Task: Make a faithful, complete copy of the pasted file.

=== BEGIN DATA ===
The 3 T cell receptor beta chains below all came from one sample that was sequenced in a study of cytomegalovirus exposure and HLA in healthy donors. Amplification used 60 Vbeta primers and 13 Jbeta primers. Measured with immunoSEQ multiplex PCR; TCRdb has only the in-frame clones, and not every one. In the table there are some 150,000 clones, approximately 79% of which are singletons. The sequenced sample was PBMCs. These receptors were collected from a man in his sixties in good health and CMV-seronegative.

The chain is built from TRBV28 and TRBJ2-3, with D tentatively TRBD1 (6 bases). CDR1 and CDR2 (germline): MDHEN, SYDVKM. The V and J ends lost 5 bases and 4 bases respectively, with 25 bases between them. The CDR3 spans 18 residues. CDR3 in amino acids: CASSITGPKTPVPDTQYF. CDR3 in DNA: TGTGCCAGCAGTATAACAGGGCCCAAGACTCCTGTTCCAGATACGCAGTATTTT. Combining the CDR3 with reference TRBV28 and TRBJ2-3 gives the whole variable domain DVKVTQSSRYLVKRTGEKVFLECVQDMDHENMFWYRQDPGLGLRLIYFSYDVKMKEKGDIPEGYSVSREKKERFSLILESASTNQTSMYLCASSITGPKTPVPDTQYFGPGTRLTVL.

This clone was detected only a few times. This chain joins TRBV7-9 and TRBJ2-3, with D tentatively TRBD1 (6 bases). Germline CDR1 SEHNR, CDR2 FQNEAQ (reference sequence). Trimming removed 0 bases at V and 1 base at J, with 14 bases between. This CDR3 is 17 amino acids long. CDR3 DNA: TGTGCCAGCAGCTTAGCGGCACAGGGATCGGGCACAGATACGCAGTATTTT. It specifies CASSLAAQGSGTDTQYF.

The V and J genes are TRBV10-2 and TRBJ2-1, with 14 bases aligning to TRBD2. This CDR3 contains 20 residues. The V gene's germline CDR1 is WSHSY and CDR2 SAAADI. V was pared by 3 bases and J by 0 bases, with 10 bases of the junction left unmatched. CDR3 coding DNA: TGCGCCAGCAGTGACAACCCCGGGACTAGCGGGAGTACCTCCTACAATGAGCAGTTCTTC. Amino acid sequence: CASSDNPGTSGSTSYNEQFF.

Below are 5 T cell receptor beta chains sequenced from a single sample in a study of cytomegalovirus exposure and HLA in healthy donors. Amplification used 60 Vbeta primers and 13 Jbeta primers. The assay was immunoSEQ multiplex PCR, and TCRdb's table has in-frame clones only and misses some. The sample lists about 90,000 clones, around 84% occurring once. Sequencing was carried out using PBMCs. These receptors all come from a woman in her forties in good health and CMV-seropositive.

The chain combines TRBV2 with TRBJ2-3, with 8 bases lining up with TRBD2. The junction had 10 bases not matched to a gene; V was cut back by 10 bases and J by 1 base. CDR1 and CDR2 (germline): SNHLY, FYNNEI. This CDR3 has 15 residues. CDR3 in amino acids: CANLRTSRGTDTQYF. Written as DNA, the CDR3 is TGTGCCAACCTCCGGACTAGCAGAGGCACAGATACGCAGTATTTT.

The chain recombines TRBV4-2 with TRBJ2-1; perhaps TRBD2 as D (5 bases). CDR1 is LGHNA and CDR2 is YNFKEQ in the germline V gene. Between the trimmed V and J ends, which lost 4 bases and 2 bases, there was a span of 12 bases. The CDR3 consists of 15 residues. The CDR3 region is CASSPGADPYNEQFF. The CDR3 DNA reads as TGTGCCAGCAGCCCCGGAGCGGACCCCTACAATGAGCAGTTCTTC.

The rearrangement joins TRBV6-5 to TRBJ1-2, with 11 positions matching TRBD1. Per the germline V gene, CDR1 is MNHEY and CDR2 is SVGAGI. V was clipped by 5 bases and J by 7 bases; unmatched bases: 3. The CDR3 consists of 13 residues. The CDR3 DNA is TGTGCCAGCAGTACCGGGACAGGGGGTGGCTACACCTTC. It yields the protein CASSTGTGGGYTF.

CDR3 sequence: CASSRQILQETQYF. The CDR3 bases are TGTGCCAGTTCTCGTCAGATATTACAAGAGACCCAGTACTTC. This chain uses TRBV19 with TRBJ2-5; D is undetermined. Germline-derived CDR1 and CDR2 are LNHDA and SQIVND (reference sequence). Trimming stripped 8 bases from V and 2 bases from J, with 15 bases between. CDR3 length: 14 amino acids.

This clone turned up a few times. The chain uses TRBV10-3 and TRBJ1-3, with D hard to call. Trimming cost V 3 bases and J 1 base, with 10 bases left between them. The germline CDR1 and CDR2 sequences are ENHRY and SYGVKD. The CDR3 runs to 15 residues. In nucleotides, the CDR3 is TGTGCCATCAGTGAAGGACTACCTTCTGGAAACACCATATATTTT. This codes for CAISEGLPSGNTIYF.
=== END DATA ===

The 3 T cell receptor beta chains below all came from one sample that was sequenced in a study of cytomegalovirus exposure and HLA in healthy donors. Amplification used 60 Vbeta primers and 13 Jbeta primers. Measured with immunoSEQ multiplex PCR; TCRdb has only the in-frame clones, and not every one. In the table there are some 150,000 clones, approximately 79% of which are singletons. The sequenced sample was PBMCs. These receptors were collected from a man in his sixties in good health and CMV-seronegative.

The chain is built from TRBV28 and TRBJ2-3, with D tentatively TRBD1 (6 bases). CDR1 and CDR2 (germline): MDHEN, SYDVKM. The V and J ends lost 5 bases and 4 bases respectively, with 25 bases between them. The CDR3 spans 18 residues. CDR3 in amino acids: CASSITGPKTPVPDTQYF. CDR3 in DNA: TGTGCCAGCAGTATAACAGGGCCCAAGACTCCTGTTCCAGATACGCAGTATTTT. Combining the CDR3 with reference TRBV28 and TRBJ2-3 gives the whole variable domain DVKVTQSSRYLVKRTGEKVFLECVQDMDHENMFWYRQDPGLGLRLIYFSYDVKMKEKGDIPEGYSVSREKKERFSLILESASTNQTSMYLCASSITGPKTPVPDTQYFGPGTRLTVL.

This clone was detected only a few times. This chain joins TRBV7-9 and TRBJ2-3, with D tentatively TRBD1 (6 bases). Germline CDR1 SEHNR, CDR2 FQNEAQ (reference sequence). Trimming removed 0 bases at V and 1 base at J, with 14 bases between. This CDR3 is 17 amino acids long. CDR3 DNA: TGTGCCAGCAGCTTAGCGGCACAGGGATCGGGCACAGATACGCAGTATTTT. It specifies CASSLAAQGSGTDTQYF.

The V and J genes are TRBV10-2 and TRBJ2-1, with 14 bases aligning to TRBD2. This CDR3 contains 20 residues. The V gene's germline CDR1 is WSHSY and CDR2 SAAADI. V was pared by 3 bases and J by 0 bases, with 10 bases of the junction left unmatched. CDR3 coding DNA: TGCGCCAGCAGTGACAACCCCGGGACTAGCGGGAGTACCTCCTACAATGAGCAGTTCTTC. Amino acid sequence: CASSDNPGTSGSTSYNEQFF.

Below are 5 T cell receptor beta chains sequenced from a single sample in a study of cytomegalovirus exposure and HLA in healthy donors. Amplification used 60 Vbeta primers and 13 Jbeta primers. The assay was immunoSEQ multiplex PCR, and TCRdb's table has in-frame clones only and misses some. The sample lists about 90,000 clones, around 84% occurring once. Sequencing was carried out using PBMCs. These receptors all come from a woman in her forties in good health and CMV-seropositive.

The chain combines TRBV2 with TRBJ2-3, with 8 bases lining up with TRBD2. The junction had 10 bases not matched to a gene; V was cut back by 10 bases and J by 1 base. CDR1 and CDR2 (germline): SNHLY, FYNNEI. This CDR3 has 15 residues. CDR3 in amino acids: CANLRTSRGTDTQYF. Written as DNA, the CDR3 is TGTGCCAACCTCCGGACTAGCAGAGGCACAGATACGCAGTATTTT.

The chain recombines TRBV4-2 with TRBJ2-1; perhaps TRBD2 as D (5 bases). CDR1 is LGHNA and CDR2 is YNFKEQ in the germline V gene. Between the trimmed V and J ends, which lost 4 bases and 2 bases, there was a span of 12 bases. The CDR3 consists of 15 residues. The CDR3 region is CASSPGADPYNEQFF. The CDR3 DNA reads as TGTGCCAGCAGCCCCGGAGCGGACCCCTACAATGAGCAGTTCTTC.

The rearrangement joins TRBV6-5 to TRBJ1-2, with 11 positions matching TRBD1. Per the germline V gene, CDR1 is MNHEY and CDR2 is SVGAGI. V was clipped by 5 bases and J by 7 bases; unmatched bases: 3. The CDR3 consists of 13 residues. The CDR3 DNA is TGTGCCAGCAGTACCGGGACAGGGGGTGGCTACACCTTC. It yields the protein CASSTGTGGGYTF.

CDR3 sequence: CASSRQILQETQYF. The CDR3 bases are TGTGCCAGTTCTCGTCAGATATTACAAGAGACCCAGTACTTC. This chain uses TRBV19 with TRBJ2-5; D is undetermined. Germline-derived CDR1 and CDR2 are LNHDA and SQIVND (reference sequence). Trimming stripped 8 bases from V and 2 bases from J, with 15 bases between. CDR3 length: 14 amino acids.

This clone turned up a few times. The chain uses TRBV10-3 and TRBJ1-3, with D hard to call. Trimming cost V 3 bases and J 1 base, with 10 bases left between them. The germline CDR1 and CDR2 sequences are ENHRY and SYGVKD. The CDR3 runs to 15 residues. In nucleotides, the CDR3 is TGTGCCATCAGTGAAGGACTACCTTCTGGAAACACCATATATTTT. This codes for CAISEGLPSGNTIYF.